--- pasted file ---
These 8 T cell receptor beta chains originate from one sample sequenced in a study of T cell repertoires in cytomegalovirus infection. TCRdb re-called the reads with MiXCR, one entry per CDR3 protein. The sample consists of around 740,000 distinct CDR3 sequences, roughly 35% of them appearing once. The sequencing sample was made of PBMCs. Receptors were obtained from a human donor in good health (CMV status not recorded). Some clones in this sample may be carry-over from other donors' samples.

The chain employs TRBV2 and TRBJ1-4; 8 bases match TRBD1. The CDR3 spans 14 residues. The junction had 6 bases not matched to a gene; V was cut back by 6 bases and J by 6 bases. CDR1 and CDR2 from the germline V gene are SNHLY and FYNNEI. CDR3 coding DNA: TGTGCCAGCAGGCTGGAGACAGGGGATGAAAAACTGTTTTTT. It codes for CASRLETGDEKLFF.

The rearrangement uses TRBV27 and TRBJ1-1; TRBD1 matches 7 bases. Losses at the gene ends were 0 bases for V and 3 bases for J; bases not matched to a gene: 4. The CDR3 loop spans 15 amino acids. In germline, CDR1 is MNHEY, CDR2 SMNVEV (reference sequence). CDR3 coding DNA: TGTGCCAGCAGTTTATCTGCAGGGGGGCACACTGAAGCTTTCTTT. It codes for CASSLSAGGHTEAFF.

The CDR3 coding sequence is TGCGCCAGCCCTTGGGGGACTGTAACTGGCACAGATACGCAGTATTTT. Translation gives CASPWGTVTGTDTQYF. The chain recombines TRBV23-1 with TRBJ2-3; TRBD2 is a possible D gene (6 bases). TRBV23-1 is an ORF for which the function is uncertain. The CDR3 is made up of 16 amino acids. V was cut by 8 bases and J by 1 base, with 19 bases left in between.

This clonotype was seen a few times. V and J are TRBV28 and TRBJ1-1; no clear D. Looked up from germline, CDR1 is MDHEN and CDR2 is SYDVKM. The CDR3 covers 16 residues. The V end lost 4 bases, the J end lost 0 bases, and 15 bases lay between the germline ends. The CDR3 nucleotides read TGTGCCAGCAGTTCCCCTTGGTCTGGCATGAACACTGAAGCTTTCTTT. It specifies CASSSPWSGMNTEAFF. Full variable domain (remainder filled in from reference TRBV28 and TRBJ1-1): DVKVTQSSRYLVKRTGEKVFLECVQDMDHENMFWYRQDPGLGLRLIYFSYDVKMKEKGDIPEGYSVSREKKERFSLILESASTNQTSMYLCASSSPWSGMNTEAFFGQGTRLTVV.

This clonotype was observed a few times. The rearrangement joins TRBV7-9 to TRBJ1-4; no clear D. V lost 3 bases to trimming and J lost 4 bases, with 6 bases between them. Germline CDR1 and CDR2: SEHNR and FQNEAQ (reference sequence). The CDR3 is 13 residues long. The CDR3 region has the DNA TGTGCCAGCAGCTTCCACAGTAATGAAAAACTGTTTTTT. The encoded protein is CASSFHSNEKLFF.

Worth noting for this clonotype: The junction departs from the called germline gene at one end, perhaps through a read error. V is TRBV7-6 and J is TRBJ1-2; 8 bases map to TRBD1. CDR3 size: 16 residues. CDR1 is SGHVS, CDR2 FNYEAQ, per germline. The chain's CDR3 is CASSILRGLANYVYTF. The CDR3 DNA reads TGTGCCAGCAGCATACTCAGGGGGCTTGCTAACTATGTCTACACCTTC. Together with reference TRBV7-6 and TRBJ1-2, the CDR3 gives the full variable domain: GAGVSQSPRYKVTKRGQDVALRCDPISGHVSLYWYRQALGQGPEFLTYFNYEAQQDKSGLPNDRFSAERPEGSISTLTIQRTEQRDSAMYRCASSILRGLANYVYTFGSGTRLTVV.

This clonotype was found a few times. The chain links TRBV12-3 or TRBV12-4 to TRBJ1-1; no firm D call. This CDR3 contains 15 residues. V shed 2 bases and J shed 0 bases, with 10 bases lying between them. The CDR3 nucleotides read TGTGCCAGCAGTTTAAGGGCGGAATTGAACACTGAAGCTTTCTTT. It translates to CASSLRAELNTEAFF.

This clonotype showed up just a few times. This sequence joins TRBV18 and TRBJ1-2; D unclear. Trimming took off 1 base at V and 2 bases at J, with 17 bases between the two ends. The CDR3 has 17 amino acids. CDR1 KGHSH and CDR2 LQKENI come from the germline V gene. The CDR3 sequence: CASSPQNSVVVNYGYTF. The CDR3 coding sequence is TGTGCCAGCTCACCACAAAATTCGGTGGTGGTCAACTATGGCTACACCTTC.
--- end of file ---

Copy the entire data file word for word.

These 8 T cell receptor beta chains originate from one sample sequenced in a study of T cell repertoires in cytomegalovirus infection. TCRdb re-called the reads with MiXCR, one entry per CDR3 protein. The sample consists of around 740,000 distinct CDR3 sequences, roughly 35% of them appearing once. The sequencing sample was made of PBMCs. Receptors were obtained from a human donor in good health (CMV status not recorded). Some clones in this sample may be carry-over from other donors' samples.

The chain employs TRBV2 and TRBJ1-4; 8 bases match TRBD1. The CDR3 spans 14 residues. The junction had 6 bases not matched to a gene; V was cut back by 6 bases and J by 6 bases. CDR1 and CDR2 from the germline V gene are SNHLY and FYNNEI. CDR3 coding DNA: TGTGCCAGCAGGCTGGAGACAGGGGATGAAAAACTGTTTTTT. It codes for CASRLETGDEKLFF.

The rearrangement uses TRBV27 and TRBJ1-1; TRBD1 matches 7 bases. Losses at the gene ends were 0 bases for V and 3 bases for J; bases not matched to a gene: 4. The CDR3 loop spans 15 amino acids. In germline, CDR1 is MNHEY, CDR2 SMNVEV (reference sequence). CDR3 coding DNA: TGTGCCAGCAGTTTATCTGCAGGGGGGCACACTGAAGCTTTCTTT. It codes for CASSLSAGGHTEAFF.

The CDR3 coding sequence is TGCGCCAGCCCTTGGGGGACTGTAACTGGCACAGATACGCAGTATTTT. Translation gives CASPWGTVTGTDTQYF. The chain recombines TRBV23-1 with TRBJ2-3; TRBD2 is a possible D gene (6 bases). TRBV23-1 is an ORF for which the function is uncertain. The CDR3 is made up of 16 amino acids. V was cut by 8 bases and J by 1 base, with 19 bases left in between.

This clonotype was seen a few times. V and J are TRBV28 and TRBJ1-1; no clear D. Looked up from germline, CDR1 is MDHEN and CDR2 is SYDVKM. The CDR3 covers 16 residues. The V end lost 4 bases, the J end lost 0 bases, and 15 bases lay between the germline ends. The CDR3 nucleotides read TGTGCCAGCAGTTCCCCTTGGTCTGGCATGAACACTGAAGCTTTCTTT. It specifies CASSSPWSGMNTEAFF. Full variable domain (remainder filled in from reference TRBV28 and TRBJ1-1): DVKVTQSSRYLVKRTGEKVFLECVQDMDHENMFWYRQDPGLGLRLIYFSYDVKMKEKGDIPEGYSVSREKKERFSLILESASTNQTSMYLCASSSPWSGMNTEAFFGQGTRLTVV.

This clonotype was observed a few times. The rearrangement joins TRBV7-9 to TRBJ1-4; no clear D. V lost 3 bases to trimming and J lost 4 bases, with 6 bases between them. Germline CDR1 and CDR2: SEHNR and FQNEAQ (reference sequence). The CDR3 is 13 residues long. The CDR3 region has the DNA TGTGCCAGCAGCTTCCACAGTAATGAAAAACTGTTTTTT. The encoded protein is CASSFHSNEKLFF.

Worth noting for this clonotype: The junction departs from the called germline gene at one end, perhaps through a read error. V is TRBV7-6 and J is TRBJ1-2; 8 bases map to TRBD1. CDR3 size: 16 residues. CDR1 is SGHVS, CDR2 FNYEAQ, per germline. The chain's CDR3 is CASSILRGLANYVYTF. The CDR3 DNA reads TGTGCCAGCAGCATACTCAGGGGGCTTGCTAACTATGTCTACACCTTC. Together with reference TRBV7-6 and TRBJ1-2, the CDR3 gives the full variable domain: GAGVSQSPRYKVTKRGQDVALRCDPISGHVSLYWYRQALGQGPEFLTYFNYEAQQDKSGLPNDRFSAERPEGSISTLTIQRTEQRDSAMYRCASSILRGLANYVYTFGSGTRLTVV.

This clonotype was found a few times. The chain links TRBV12-3 or TRBV12-4 to TRBJ1-1; no firm D call. This CDR3 contains 15 residues. V shed 2 bases and J shed 0 bases, with 10 bases lying between them. The CDR3 nucleotides read TGTGCCAGCAGTTTAAGGGCGGAATTGAACACTGAAGCTTTCTTT. It translates to CASSLRAELNTEAFF.

This clonotype showed up just a few times. This sequence joins TRBV18 and TRBJ1-2; D unclear. Trimming took off 1 base at V and 2 bases at J, with 17 bases between the two ends. The CDR3 has 17 amino acids. CDR1 KGHSH and CDR2 LQKENI come from the germline V gene. The CDR3 sequence: CASSPQNSVVVNYGYTF. The CDR3 coding sequence is TGTGCCAGCTCACCACAAAATTCGGTGGTGGTCAACTATGGCTACACCTTC.